End of an era as Graham family bows out of The Washington Post
New York Times is only major US newspaper still controlled by a family
The sale of The Washington Post to Amazon’s Jeff Bezos marks the end of an era for the Graham family. Legendary publisher Katharine Graham became involved in the company after her father bought it in 1933 at a bankruptcy auction.
In late 2012, Donald Graham, the chief executive of the Washington Post, met with the paper’s publisher, Katharine Weymouth, to look at the paper’s future for the next three years. Their assessment troubled them. “We knew we could survive, but we always felt that our ownership should do more than help the paper survive,” Mr Graham said in an interview Monday evening. With the agreement of the board, the company retained Allen & Co and had an initial round of discussions with six potential buyers. Then in July, at Allen’s annual Sun Valley conference, Graham met with one of them, Jeff Bezos, the founder of Amazon. com. Mr Graham liked what he heard.
“It was clear to me that he wanted to buy the newspaper for the right reasons, that he understood what newspapers do and what this newspaper in particular is important and that he would be willing to stand up for it,” Mr Graham said in a phone call. “Like any business person would, I have sought his advice over the years and have always been impressed by his decency and thoughtfulness.”
So after 80 years of family control and editorial leadership by the Graham family, the Post changed ownership yesterday, when Mr Bezos bought it for $250 million (€188 million). In selling to Mr Bezos, the Grahams left the Sulzbergers, who own the New York Times, as the last family standing in a club that once also included the Chandlers (Los Angeles Times), the Copleys (San Diego Tribune), the Cowles (Minneapolis Star Tribune), and the Bancrofts (Wall Street Journal). It also ends a kind of special relationship the paper has had with the nation’s capital. Washington has been through all manner of tumult and change in the last eight decades, with years of racial strife, the resignation of a sitting president, a terrorist attack on the Pentagon and the evaporation of a bipartisan political process.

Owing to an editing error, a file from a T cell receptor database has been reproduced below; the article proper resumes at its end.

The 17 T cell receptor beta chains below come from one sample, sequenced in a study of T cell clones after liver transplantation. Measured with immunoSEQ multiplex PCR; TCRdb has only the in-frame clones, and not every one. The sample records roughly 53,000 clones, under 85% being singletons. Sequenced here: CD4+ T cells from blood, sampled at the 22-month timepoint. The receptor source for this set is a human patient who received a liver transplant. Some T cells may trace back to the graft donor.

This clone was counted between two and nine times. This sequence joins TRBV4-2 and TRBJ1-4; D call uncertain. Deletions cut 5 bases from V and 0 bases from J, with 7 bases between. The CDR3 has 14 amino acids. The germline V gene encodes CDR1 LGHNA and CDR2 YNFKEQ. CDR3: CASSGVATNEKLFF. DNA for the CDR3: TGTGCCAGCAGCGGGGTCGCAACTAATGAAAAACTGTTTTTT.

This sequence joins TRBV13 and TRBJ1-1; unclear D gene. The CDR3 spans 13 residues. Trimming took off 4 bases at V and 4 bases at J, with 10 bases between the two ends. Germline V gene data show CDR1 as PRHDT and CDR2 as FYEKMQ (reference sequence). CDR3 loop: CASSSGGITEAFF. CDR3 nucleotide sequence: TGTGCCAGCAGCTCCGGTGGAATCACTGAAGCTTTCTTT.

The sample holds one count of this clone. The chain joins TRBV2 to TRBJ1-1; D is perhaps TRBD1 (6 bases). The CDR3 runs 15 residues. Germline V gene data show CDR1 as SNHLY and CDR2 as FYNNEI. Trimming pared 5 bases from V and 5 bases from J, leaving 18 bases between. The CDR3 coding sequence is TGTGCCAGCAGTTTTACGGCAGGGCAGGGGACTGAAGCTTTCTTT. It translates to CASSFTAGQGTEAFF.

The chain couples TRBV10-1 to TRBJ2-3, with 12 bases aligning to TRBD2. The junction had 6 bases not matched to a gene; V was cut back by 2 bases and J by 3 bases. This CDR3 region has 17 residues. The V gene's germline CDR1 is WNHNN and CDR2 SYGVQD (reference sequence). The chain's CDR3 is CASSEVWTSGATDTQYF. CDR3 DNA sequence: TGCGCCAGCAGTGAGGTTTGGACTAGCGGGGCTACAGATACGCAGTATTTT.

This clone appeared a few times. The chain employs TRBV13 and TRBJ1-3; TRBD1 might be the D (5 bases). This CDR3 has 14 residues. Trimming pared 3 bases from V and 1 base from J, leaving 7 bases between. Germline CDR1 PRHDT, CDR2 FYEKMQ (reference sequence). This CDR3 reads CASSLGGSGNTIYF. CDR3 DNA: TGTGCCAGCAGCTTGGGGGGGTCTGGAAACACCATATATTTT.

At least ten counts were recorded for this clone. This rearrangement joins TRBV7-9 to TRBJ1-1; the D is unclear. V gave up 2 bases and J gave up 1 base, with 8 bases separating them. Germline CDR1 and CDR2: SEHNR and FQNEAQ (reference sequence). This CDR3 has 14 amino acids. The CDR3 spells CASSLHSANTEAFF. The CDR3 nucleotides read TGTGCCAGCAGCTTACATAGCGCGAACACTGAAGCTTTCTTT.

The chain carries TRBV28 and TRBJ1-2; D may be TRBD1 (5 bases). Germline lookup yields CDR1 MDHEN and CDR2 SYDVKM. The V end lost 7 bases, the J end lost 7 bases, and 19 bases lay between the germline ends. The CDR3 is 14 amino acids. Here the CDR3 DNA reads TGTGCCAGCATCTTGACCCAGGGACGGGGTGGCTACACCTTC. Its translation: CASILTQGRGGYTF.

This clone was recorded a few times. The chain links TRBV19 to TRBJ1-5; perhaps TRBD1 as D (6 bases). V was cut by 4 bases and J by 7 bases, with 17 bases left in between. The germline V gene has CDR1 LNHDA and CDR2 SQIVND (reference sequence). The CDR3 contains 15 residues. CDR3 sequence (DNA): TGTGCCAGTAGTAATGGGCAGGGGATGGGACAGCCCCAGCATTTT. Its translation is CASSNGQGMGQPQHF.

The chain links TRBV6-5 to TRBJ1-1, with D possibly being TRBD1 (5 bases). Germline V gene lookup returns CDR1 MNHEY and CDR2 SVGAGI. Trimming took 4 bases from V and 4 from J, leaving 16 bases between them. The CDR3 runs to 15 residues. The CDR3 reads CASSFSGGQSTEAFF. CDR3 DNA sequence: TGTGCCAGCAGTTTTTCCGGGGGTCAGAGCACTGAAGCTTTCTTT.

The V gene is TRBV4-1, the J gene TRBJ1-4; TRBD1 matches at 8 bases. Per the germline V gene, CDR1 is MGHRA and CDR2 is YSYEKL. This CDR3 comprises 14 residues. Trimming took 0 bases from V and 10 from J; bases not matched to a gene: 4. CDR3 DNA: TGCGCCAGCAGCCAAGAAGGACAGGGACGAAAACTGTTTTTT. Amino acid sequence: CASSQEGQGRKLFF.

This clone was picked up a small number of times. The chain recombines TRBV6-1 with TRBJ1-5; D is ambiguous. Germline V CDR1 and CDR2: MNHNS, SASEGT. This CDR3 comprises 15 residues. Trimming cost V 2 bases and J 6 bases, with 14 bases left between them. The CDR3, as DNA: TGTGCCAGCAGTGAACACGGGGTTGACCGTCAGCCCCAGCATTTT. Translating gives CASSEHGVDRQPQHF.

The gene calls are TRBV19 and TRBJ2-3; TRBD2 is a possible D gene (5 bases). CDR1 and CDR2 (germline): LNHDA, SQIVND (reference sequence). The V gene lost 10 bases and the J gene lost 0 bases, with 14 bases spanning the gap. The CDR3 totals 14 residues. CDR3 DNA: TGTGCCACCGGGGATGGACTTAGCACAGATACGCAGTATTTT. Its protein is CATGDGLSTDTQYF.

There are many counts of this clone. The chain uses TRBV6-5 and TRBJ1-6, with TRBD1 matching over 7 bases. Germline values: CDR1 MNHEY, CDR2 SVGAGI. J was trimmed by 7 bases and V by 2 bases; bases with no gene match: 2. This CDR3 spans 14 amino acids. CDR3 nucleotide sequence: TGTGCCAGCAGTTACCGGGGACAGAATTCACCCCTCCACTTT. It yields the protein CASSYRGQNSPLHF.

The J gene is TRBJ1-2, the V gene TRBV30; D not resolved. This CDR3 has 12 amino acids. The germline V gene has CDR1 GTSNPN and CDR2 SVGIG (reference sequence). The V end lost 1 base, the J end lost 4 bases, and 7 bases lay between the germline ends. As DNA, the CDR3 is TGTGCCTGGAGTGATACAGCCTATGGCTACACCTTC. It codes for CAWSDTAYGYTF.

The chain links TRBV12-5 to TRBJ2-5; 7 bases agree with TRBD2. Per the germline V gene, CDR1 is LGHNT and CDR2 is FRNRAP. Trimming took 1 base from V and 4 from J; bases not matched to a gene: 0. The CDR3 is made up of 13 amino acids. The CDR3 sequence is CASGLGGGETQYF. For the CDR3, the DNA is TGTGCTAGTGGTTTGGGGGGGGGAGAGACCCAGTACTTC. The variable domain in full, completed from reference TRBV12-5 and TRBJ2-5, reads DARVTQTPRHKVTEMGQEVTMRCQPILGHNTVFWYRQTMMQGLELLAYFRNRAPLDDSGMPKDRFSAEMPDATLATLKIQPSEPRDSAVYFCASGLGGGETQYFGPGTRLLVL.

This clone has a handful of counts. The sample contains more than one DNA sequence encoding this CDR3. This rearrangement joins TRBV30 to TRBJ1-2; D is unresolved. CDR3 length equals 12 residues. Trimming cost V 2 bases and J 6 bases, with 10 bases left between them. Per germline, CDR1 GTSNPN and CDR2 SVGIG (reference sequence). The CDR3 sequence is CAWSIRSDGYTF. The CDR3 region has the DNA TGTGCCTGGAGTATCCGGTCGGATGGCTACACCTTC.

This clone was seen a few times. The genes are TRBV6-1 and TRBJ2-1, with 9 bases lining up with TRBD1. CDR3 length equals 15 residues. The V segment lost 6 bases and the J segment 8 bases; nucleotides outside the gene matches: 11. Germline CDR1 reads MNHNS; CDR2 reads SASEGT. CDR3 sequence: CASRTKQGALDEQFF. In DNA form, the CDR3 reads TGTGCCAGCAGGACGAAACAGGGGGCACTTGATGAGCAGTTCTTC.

But through it all, the Washington Post has been a source of constancy and coverage, a center of gravity and a force in the civic, social and cultural life of a city where many others came and went. As Mr Graham rode down in the elevator to the newsroom for the announcement of the sale, some of the paper’s reporters rode with him. One asked: “Is this bad?” Mr Graham shook his head, saying that, in the end, he thought the as-yet-undisclosed announcement would be good news for the paper.
Kevin Sullivan, a friend of the family, watched as Mr Graham told the newsroom of the sale. “There’s huge love for the Graham family and everybody feels sad that they are no longer going to be running the place - that’s obvious,” he said. “But there is this real sense that if Don Graham thinks this is a good idea, then I think it’s a good idea.”